For example, the iron-chelating siderophore acinetobactin biosynthesis gene clusters in Acinetobacter baumannii were found with many nonmodular enzymes and grouped as type II-like gene clusters in this study Dataset S4. The mono- and didomain enzymes of these gene clusters can be mapped to the six-domain VibF in the vibriobactin biosynthesis gene cluster Recently, the well-conserved tandem heterocyclization domains were also found in the siderophore serratiochelin gene clusters These siderophores share one or more 2,3-dihydroxyphenymethyloxazoline-acyl groups, which is synthesized by the domains of modular VibF in Vibrio cholerae 29 , and also likely by similar domains but organized as SchF1, -2, and -3 in Serratia 28 and BsaD, -A, and -B in A.

Although the biosynthesis of parabactin in Paracoccus denitrificans is still unknown, its 2-hydroxyphenymethyloxazoline-acyl group appears to be synthesized by the shown modular enzyme Fig. Gene clusters with similar domains were also detected from strains of Pseudomonas , Marinomonas , Halomonas , and Agrobacterium , which may also produce siderophores with similar structures Fig. The first condensation domain C1 of VibF was missing from some gene clusters, likely due to its dispensability in biosynthesis Phylogenetic analysis of condensation domains C2 from siderophore biosynthetic enzymes with gradient-domain organizations.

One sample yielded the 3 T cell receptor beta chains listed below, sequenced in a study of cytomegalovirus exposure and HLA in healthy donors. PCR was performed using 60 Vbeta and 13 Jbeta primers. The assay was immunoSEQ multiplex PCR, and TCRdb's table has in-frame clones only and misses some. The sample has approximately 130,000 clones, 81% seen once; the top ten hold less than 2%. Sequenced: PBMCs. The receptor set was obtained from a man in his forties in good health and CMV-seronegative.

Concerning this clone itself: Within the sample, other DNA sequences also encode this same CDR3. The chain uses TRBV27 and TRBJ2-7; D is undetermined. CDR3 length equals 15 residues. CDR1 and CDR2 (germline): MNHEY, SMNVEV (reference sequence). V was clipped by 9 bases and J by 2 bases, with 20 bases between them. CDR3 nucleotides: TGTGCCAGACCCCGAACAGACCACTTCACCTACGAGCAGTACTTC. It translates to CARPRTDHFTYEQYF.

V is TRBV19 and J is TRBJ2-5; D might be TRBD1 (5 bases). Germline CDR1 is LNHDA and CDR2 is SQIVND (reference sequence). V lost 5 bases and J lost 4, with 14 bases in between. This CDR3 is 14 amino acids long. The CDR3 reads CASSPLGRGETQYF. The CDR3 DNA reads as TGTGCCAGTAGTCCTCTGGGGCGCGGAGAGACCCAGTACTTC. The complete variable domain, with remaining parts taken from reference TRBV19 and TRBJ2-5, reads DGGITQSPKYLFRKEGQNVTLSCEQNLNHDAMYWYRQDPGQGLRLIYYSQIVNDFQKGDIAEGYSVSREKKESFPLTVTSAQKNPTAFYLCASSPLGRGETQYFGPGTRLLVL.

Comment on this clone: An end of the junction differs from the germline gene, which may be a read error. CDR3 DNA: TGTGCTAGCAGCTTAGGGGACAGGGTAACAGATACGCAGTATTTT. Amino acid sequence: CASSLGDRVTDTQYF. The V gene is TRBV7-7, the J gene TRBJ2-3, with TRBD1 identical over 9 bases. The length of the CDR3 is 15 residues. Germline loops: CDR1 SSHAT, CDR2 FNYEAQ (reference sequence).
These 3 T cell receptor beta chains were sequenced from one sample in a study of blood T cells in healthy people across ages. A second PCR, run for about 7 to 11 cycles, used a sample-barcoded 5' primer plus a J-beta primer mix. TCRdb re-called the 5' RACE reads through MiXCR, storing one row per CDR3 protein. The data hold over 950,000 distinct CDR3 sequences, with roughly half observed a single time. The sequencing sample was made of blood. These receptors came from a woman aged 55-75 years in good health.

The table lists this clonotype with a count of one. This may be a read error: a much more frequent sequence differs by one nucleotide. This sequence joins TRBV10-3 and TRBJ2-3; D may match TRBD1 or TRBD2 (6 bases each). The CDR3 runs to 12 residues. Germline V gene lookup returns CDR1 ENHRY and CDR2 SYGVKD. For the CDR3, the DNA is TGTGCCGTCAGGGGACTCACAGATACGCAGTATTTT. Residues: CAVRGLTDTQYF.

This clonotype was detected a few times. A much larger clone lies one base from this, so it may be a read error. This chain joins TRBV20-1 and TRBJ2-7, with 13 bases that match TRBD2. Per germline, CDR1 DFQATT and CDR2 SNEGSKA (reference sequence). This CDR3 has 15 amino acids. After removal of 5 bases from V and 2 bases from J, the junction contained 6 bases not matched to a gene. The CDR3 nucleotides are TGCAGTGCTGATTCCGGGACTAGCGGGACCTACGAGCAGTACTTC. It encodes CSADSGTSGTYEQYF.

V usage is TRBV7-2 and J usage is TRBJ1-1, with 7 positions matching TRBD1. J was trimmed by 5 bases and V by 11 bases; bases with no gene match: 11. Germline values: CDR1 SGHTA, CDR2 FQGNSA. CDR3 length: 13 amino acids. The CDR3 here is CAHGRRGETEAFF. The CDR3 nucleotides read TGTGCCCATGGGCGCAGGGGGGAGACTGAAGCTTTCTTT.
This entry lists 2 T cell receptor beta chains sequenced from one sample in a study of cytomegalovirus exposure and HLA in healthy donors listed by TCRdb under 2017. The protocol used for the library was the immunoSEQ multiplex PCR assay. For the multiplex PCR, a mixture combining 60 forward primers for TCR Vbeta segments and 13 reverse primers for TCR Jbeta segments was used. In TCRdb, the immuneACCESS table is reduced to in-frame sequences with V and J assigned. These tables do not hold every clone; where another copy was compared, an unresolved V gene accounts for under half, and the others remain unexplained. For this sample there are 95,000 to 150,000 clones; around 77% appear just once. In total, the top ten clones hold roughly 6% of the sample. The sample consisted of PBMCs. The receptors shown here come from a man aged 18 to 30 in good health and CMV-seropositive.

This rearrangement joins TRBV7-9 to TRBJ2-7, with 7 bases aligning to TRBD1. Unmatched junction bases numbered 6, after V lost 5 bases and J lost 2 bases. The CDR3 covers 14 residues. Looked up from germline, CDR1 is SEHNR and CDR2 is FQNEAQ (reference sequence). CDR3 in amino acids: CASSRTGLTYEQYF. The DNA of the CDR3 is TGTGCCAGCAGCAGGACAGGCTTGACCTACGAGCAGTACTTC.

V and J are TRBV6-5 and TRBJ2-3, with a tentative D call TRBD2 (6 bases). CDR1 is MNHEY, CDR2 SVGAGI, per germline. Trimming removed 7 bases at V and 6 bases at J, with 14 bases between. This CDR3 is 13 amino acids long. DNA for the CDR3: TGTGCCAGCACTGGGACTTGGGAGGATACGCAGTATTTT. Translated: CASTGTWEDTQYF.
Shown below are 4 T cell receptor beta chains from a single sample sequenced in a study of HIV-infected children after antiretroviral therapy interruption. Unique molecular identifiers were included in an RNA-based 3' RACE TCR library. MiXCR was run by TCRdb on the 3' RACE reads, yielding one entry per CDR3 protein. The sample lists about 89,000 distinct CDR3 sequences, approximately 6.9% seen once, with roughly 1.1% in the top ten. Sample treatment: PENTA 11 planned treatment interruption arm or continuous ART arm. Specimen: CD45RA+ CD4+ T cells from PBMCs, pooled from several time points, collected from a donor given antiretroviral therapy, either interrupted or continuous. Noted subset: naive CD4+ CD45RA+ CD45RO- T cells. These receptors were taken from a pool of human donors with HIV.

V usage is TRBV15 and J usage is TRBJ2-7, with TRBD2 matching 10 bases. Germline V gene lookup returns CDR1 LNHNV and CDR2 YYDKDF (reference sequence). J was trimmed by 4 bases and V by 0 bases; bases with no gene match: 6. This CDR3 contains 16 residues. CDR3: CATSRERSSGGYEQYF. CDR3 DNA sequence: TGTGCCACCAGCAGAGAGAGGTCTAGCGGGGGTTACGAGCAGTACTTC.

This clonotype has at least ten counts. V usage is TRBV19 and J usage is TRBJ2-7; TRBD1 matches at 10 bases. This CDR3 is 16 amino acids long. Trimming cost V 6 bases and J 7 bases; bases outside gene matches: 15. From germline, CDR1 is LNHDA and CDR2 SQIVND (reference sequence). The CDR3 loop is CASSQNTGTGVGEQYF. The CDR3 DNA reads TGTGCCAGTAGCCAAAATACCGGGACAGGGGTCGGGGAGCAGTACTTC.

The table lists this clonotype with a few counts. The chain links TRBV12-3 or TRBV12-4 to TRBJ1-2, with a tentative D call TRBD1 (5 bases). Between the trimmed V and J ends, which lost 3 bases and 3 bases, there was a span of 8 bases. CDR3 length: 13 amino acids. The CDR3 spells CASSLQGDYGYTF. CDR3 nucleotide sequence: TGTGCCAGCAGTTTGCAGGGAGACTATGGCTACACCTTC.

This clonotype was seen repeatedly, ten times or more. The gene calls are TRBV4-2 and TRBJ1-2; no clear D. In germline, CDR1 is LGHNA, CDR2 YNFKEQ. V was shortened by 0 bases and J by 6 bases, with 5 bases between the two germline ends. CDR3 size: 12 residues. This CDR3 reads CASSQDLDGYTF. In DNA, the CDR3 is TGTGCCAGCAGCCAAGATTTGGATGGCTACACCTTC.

The neighbor-joining tree was constructed by MEGA5. These siderophore biosynthetic pathways share an unusual pair of tandem heterocyclization domains and others with similar composition but in gradient organizations, which are congruent with the phylogeny of the C2 domains. These domains are responsible for the biosynthesis of the 2,3-dihydroxyphenymethyloxazoline-acyl group, which is synthesized by the double heterocyclization H domains from a 2,3-dihydroxybenzoate and an l -threonine that is activated by the adenylation A domain, and fused by the condensation C domain C2 with other substrates.